Phosphorus is a crucial element for all life forms but also a limited resource. EU has therefore included phosphorus on their critical raw material list and set recycling of phosphorus high on the agenda. Also, people worldwide are trying to find a way to make concrete production more sustainable as this is a high-emission industry.
Thus, a team consisting of EasyMining, Technical University of Denmark (DTU), BIOFOS (the larges wastewater supply in Denmark) and Ramboll is working on the further development of a new type of sustainable concrete through the so-called Ash2Phos process, where phosphorus is recovered from sewage sludge ash and leaves a silicate sand residue that can be used as replacement of 10-30% of cement in concrete.
The physical result of this sustainable innovation process can now be seen and used outside the Ramboll Head Office in Copenhagen. Providing employees and visitors a sustainable rest, the bench with the red color represents a sustainable future with high focus on resource circularity. For comparison, the other bench is made out of traditional concrete.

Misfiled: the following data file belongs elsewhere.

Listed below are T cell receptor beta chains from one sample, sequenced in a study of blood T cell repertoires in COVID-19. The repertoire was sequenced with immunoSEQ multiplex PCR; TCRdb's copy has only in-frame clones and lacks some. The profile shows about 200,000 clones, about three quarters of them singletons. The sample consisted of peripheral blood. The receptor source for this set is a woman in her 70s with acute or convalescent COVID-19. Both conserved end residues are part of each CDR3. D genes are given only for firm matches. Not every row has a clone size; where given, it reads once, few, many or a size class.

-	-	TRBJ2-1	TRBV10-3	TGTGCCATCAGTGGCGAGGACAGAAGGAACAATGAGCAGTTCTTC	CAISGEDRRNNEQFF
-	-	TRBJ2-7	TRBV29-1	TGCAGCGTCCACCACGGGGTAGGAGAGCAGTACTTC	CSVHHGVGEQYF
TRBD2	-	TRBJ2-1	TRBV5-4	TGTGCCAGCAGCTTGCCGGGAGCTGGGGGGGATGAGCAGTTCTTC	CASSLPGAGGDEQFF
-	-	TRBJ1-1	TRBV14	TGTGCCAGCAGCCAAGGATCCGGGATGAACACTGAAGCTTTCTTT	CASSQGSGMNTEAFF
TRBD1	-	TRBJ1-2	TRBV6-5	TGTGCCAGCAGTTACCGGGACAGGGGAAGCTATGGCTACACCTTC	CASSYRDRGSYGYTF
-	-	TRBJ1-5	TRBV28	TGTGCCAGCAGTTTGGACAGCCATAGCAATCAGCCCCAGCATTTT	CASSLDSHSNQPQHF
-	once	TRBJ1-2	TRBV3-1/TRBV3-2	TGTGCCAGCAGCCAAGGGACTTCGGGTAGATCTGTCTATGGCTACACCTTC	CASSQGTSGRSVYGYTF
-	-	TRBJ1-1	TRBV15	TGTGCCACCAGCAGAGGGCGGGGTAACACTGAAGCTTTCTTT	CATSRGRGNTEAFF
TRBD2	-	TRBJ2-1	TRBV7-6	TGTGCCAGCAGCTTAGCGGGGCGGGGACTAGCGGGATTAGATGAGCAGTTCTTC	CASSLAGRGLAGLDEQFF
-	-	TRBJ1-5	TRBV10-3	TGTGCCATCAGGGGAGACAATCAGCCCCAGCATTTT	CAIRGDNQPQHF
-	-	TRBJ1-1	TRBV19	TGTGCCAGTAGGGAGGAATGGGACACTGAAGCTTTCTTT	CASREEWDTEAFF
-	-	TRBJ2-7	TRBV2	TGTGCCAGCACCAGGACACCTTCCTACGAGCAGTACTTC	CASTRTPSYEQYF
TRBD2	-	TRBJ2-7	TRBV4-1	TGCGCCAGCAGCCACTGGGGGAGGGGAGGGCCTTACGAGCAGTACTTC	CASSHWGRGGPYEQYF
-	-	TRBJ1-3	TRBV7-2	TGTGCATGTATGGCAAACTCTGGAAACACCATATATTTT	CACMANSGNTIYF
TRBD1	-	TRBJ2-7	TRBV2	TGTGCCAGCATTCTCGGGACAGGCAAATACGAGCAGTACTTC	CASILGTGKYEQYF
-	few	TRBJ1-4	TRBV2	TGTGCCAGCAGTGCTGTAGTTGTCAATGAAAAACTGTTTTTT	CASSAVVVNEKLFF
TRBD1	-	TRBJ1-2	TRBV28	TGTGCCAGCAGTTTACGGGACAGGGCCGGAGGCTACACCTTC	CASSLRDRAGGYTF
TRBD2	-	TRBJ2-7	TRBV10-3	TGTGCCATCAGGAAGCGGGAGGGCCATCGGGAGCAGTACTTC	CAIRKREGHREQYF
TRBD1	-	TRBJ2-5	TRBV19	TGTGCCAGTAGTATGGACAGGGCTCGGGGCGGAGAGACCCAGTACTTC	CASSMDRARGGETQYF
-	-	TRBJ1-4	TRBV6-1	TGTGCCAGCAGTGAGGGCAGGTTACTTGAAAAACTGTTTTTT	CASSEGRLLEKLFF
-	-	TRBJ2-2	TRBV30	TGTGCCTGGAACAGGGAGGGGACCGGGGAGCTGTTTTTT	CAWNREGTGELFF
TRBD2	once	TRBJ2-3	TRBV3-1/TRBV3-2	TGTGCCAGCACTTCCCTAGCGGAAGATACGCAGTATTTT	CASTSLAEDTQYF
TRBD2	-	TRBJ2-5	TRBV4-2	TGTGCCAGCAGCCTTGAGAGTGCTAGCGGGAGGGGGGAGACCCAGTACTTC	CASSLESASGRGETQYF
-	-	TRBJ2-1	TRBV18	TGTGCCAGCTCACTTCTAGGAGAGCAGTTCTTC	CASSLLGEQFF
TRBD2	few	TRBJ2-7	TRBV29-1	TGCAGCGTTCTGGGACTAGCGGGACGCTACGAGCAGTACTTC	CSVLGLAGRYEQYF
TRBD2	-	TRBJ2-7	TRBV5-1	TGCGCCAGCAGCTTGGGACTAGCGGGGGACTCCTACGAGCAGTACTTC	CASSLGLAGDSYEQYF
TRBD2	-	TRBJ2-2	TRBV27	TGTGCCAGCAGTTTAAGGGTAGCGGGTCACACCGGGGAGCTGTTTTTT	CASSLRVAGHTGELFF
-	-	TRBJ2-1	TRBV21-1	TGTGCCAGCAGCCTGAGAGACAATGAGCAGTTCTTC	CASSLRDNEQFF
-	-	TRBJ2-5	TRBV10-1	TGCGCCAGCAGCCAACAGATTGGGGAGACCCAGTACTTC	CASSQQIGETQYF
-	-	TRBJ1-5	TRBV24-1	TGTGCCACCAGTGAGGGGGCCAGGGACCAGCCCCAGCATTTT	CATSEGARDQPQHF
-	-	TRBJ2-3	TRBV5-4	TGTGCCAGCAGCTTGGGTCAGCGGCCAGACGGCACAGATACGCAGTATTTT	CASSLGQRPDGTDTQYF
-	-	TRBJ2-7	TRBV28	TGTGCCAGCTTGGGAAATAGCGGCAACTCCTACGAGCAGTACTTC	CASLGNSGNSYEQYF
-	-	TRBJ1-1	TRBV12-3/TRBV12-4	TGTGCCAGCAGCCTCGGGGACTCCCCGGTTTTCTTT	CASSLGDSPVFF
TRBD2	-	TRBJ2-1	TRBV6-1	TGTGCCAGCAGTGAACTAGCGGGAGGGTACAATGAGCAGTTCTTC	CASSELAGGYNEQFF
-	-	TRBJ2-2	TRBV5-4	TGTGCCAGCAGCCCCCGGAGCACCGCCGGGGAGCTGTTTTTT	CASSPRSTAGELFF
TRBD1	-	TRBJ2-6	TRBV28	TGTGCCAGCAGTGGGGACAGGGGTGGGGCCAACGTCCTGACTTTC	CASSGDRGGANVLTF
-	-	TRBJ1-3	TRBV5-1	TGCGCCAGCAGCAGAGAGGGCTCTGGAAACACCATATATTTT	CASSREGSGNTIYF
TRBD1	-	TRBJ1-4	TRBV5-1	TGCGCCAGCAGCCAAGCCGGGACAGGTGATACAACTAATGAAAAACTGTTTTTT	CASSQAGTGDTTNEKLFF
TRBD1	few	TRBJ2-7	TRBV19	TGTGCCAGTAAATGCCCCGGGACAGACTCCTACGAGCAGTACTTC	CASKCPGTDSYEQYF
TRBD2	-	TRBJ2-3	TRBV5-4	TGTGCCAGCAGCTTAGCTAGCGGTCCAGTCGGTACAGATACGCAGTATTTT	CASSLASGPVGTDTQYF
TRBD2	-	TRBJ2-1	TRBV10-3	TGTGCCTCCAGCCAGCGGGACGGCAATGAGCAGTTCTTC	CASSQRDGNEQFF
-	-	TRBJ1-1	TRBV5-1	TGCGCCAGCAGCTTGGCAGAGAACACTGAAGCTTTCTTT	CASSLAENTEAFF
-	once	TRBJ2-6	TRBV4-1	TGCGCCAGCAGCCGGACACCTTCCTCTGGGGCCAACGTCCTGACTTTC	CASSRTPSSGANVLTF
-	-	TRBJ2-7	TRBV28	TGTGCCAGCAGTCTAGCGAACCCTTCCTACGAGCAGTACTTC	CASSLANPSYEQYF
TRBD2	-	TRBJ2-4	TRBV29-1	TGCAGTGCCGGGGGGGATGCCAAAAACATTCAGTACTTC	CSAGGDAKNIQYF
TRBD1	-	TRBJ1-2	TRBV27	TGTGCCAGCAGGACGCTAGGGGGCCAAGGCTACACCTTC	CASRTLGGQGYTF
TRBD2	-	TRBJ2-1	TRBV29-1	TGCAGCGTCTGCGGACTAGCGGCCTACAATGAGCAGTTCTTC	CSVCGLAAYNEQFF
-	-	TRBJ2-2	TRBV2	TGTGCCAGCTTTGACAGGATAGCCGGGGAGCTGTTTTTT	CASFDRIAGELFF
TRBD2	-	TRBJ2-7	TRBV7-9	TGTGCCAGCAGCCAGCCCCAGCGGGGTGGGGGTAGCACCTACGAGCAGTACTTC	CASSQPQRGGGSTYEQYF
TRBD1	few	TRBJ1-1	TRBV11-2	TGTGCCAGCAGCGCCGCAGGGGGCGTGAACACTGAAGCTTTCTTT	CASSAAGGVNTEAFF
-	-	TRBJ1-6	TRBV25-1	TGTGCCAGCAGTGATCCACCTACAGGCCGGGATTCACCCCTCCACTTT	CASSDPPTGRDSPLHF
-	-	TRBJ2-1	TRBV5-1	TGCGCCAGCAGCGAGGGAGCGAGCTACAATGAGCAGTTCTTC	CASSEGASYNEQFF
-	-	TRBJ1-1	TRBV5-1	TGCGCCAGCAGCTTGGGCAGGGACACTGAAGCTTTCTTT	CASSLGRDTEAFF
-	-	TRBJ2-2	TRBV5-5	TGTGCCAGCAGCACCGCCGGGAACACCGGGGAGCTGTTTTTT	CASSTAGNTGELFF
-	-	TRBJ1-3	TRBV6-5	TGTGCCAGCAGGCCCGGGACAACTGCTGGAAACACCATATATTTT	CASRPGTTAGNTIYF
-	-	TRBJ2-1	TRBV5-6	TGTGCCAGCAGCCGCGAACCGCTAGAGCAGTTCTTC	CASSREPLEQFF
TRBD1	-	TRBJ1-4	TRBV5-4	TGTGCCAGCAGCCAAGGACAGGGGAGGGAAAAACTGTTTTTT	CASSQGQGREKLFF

EasyMining is currently building full-scale plants (in Sweden and Germany) to recover phosphorus from sewage sludge ash through their Ash2Phos technology. These plants will, for example, treat sewage sludge ash from Sweden, Germany and from BIOFOS in Denmark.
In the Ash2Phos process, sewage sludge ash is dissolved in hydrochloric acid and the silicate sand is filtered off the phosphorus-rich leach. Phosphorus, iron and aluminum are separated from the leach solution by precipitation steps in a unique combination. Thereafter, the solution is neutralized and treated to remove heavy metals. The recoverable elements are separated into three products: pure calcium phosphate, ferric chloride and aluminum hydroxide.
These products can be used as raw materials in the existing fertilizer industry and for production of coagulants, which creates a closed loop. The recovered calcium phosphate can be processed into NPK fertilizers, ammonium phosphates, superphosphates, as well as into feed phosphates.